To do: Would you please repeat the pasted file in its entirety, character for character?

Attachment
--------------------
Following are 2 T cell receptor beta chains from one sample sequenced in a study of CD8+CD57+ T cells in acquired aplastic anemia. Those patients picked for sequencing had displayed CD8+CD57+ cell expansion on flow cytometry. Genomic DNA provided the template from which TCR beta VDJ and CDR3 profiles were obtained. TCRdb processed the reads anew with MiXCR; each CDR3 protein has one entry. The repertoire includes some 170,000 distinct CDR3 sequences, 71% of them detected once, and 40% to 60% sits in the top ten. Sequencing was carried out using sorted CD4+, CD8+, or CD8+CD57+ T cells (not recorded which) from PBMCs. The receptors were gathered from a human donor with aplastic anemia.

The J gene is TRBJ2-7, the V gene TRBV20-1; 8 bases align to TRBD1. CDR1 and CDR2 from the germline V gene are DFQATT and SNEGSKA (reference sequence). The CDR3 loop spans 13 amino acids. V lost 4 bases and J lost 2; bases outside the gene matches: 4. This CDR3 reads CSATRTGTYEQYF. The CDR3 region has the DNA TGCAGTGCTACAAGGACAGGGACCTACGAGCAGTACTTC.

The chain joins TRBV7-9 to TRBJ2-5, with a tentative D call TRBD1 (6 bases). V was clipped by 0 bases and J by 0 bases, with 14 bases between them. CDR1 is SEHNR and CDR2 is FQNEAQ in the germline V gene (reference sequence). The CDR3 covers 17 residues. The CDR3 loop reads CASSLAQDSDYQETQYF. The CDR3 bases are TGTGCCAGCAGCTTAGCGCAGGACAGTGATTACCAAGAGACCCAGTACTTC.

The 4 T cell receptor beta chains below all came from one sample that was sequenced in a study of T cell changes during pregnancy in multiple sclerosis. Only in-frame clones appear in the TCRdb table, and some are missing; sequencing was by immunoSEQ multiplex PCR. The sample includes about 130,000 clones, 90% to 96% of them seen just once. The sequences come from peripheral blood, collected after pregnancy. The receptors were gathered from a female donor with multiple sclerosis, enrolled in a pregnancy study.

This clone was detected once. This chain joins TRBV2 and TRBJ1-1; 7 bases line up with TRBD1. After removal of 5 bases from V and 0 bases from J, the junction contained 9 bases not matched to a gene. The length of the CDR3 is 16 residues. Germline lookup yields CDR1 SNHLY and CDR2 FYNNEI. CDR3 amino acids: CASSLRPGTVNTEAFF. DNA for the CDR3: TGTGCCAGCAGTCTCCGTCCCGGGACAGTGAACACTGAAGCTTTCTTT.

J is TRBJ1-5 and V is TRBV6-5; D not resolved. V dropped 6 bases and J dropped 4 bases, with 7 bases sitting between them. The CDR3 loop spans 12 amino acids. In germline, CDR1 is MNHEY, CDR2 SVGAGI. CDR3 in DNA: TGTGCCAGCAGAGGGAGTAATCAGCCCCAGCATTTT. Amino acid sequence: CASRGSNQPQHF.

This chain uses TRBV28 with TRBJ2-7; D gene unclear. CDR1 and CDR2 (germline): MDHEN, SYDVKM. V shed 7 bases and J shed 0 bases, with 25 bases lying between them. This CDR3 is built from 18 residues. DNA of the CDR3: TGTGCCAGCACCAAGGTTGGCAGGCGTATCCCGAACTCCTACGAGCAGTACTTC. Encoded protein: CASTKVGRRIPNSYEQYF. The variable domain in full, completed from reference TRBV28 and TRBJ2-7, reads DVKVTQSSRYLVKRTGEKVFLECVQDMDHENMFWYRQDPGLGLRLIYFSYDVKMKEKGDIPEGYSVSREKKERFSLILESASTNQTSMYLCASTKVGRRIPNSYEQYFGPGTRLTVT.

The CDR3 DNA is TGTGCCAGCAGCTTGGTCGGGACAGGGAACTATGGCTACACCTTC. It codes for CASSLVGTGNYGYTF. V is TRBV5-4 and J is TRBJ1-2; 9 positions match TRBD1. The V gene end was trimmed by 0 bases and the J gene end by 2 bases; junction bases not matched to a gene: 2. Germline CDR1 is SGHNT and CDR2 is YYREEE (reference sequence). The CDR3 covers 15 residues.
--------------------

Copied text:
Following are 2 T cell receptor beta chains from one sample sequenced in a study of CD8+CD57+ T cells in acquired aplastic anemia. Those patients picked for sequencing had displayed CD8+CD57+ cell expansion on flow cytometry. Genomic DNA provided the template from which TCR beta VDJ and CDR3 profiles were obtained. TCRdb processed the reads anew with MiXCR; each CDR3 protein has one entry. The repertoire includes some 170,000 distinct CDR3 sequences, 71% of them detected once, and 40% to 60% sits in the top ten. Sequencing was carried out using sorted CD4+, CD8+, or CD8+CD57+ T cells (not recorded which) from PBMCs. The receptors were gathered from a human donor with aplastic anemia.

The J gene is TRBJ2-7, the V gene TRBV20-1; 8 bases align to TRBD1. CDR1 and CDR2 from the germline V gene are DFQATT and SNEGSKA (reference sequence). The CDR3 loop spans 13 amino acids. V lost 4 bases and J lost 2; bases outside the gene matches: 4. This CDR3 reads CSATRTGTYEQYF. The CDR3 region has the DNA TGCAGTGCTACAAGGACAGGGACCTACGAGCAGTACTTC.

The chain joins TRBV7-9 to TRBJ2-5, with a tentative D call TRBD1 (6 bases). V was clipped by 0 bases and J by 0 bases, with 14 bases between them. CDR1 is SEHNR and CDR2 is FQNEAQ in the germline V gene (reference sequence). The CDR3 covers 17 residues. The CDR3 loop reads CASSLAQDSDYQETQYF. The CDR3 bases are TGTGCCAGCAGCTTAGCGCAGGACAGTGATTACCAAGAGACCCAGTACTTC.

The 4 T cell receptor beta chains below all came from one sample that was sequenced in a study of T cell changes during pregnancy in multiple sclerosis. Only in-frame clones appear in the TCRdb table, and some are missing; sequencing was by immunoSEQ multiplex PCR. The sample includes about 130,000 clones, 90% to 96% of them seen just once. The sequences come from peripheral blood, collected after pregnancy. The receptors were gathered from a female donor with multiple sclerosis, enrolled in a pregnancy study.

This clone was detected once. This chain joins TRBV2 and TRBJ1-1; 7 bases line up with TRBD1. After removal of 5 bases from V and 0 bases from J, the junction contained 9 bases not matched to a gene. The length of the CDR3 is 16 residues. Germline lookup yields CDR1 SNHLY and CDR2 FYNNEI. CDR3 amino acids: CASSLRPGTVNTEAFF. DNA for the CDR3: TGTGCCAGCAGTCTCCGTCCCGGGACAGTGAACACTGAAGCTTTCTTT.

J is TRBJ1-5 and V is TRBV6-5; D not resolved. V dropped 6 bases and J dropped 4 bases, with 7 bases sitting between them. The CDR3 loop spans 12 amino acids. In germline, CDR1 is MNHEY, CDR2 SVGAGI. CDR3 in DNA: TGTGCCAGCAGAGGGAGTAATCAGCCCCAGCATTTT. Amino acid sequence: CASRGSNQPQHF.

This chain uses TRBV28 with TRBJ2-7; D gene unclear. CDR1 and CDR2 (germline): MDHEN, SYDVKM. V shed 7 bases and J shed 0 bases, with 25 bases lying between them. This CDR3 is built from 18 residues. DNA of the CDR3: TGTGCCAGCACCAAGGTTGGCAGGCGTATCCCGAACTCCTACGAGCAGTACTTC. Encoded protein: CASTKVGRRIPNSYEQYF. The variable domain in full, completed from reference TRBV28 and TRBJ2-7, reads DVKVTQSSRYLVKRTGEKVFLECVQDMDHENMFWYRQDPGLGLRLIYFSYDVKMKEKGDIPEGYSVSREKKERFSLILESASTNQTSMYLCASTKVGRRIPNSYEQYFGPGTRLTVT.

The CDR3 DNA is TGTGCCAGCAGCTTGGTCGGGACAGGGAACTATGGCTACACCTTC. It codes for CASSLVGTGNYGYTF. V is TRBV5-4 and J is TRBJ1-2; 9 positions match TRBD1. The V gene end was trimmed by 0 bases and the J gene end by 2 bases; junction bases not matched to a gene: 2. Germline CDR1 is SGHNT and CDR2 is YYREEE (reference sequence). The CDR3 covers 15 residues.